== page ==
While most Americans support greater limits on data collection by the government and most express low levels of confidence in the capacity of institutions with which they interact on a daily basis to protect their data, few are taking advanced steps to change their behavior or cloak their activities online. The adoption of certain privacy-enhancing tech tools such as using proxy servers and adding privacy-enhancing browser plug-ins has been low, and respondents have stated a variety of reasons for avoiding these measures.
However, other efforts that entail less technical forms of opting-out of data collection are much more widespread. These include activities such as refusing to provide information that isn’t relevant to a transaction and creating personal data “noise” by giving misleading or inaccurate information.
A very small number say they have changed their behavior to avoid being tracked recently, but many were already engaged in more common or less technical privacy-enhancing measures.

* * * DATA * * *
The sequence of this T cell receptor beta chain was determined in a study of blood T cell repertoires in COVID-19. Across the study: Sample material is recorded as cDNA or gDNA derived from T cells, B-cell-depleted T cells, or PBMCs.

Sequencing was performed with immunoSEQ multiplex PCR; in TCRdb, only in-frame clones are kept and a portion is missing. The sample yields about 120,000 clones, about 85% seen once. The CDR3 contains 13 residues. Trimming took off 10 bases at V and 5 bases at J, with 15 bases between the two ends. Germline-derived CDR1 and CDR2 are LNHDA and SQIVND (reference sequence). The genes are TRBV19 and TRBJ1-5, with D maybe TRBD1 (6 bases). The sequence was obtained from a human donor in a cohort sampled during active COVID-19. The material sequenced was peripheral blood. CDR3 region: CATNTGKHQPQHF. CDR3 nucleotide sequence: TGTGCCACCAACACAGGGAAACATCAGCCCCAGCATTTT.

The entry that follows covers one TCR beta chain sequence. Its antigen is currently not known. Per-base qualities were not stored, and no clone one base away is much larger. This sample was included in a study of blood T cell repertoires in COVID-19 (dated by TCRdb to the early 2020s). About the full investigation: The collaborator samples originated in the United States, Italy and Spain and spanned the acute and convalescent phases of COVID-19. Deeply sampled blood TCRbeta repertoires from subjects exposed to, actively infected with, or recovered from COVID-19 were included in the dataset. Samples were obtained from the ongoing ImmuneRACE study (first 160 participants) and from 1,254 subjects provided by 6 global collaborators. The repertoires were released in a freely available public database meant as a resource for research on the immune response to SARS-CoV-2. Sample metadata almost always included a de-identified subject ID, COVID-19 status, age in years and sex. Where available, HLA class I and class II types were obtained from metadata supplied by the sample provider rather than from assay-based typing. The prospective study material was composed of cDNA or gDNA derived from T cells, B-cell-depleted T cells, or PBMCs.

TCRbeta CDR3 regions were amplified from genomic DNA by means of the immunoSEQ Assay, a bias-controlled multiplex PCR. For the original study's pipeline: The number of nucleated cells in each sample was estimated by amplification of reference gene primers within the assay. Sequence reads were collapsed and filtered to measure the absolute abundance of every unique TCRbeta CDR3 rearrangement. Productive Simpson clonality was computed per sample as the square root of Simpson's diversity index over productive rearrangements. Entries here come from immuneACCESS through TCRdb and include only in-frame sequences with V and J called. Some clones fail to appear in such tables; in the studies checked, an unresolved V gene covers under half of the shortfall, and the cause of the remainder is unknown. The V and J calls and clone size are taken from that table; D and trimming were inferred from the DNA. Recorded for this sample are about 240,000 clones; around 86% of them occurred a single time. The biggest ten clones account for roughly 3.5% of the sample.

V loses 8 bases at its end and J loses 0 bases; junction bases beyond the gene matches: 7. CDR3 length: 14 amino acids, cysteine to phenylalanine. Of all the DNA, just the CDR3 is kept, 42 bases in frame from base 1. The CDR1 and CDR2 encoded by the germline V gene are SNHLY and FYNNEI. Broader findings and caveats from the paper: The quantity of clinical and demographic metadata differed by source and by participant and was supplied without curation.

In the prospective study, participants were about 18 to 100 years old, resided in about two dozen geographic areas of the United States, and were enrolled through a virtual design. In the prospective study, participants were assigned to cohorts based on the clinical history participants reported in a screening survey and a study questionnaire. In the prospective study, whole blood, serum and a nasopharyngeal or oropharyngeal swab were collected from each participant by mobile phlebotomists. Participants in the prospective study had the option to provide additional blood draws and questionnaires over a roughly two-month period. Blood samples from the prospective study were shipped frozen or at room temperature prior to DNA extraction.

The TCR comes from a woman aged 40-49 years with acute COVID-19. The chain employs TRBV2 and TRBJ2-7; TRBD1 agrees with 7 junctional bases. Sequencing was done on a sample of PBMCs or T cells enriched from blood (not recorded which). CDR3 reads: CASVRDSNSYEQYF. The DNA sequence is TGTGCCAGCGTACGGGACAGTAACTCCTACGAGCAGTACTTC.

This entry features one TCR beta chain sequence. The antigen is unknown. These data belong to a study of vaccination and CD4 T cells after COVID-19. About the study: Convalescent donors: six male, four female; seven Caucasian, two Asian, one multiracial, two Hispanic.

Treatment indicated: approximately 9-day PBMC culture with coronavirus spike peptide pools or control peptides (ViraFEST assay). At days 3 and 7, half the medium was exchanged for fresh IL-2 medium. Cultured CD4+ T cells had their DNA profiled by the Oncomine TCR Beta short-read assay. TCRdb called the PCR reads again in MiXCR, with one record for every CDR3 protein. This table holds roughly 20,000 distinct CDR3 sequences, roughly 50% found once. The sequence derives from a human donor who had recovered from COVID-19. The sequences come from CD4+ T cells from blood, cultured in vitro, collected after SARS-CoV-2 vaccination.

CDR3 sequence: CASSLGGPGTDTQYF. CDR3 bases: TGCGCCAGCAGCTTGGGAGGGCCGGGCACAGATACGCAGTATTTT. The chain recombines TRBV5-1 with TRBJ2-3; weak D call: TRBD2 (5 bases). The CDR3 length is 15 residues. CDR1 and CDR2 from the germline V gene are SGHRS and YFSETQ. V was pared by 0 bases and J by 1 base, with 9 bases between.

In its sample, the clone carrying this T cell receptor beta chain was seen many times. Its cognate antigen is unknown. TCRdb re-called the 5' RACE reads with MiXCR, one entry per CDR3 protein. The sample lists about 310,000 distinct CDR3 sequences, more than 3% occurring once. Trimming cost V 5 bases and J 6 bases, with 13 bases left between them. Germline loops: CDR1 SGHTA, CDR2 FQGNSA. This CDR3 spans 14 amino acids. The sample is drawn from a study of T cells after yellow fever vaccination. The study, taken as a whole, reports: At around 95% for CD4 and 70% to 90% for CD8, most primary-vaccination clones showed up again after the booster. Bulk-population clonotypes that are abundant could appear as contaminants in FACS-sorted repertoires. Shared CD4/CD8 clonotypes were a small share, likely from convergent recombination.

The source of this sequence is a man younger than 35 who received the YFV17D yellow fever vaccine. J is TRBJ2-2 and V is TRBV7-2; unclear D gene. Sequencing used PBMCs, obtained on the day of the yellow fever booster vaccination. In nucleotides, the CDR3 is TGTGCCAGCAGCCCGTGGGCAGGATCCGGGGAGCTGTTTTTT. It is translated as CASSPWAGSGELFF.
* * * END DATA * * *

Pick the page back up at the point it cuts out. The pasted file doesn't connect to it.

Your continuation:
At the time of the survey, the vast majority of respondents—91%–had not made any changes to their internet or cellphone use to avoid having their activities tracked or noticed. Only 7% reported that they had made these kinds of changes in “recent months.”
At the same time, a much larger group had engaged in an array of everyday obfuscation and privacy-enhancing measures. These activities were not necessarily in direct response to news of government monitoring programs, but rather, represent a broad set of measures that respondents may have engaged in. They include:
- Clearing cookies or browser history: 59% have done this.
- Refusing to provide information about themselves that wasn’t relevant to the transaction: 57% have done this.
- Set their browser to disable or turn off cookies: 34% have done this.
- Deleted or edited something they posted in the past: 29% have done this.
- Used a temporary username or email address: 25% have done this.
- Given inaccurate or misleading information about themselves: 24% have done this.
- Decided not to use a website because they asked for their real name: 23% have done this.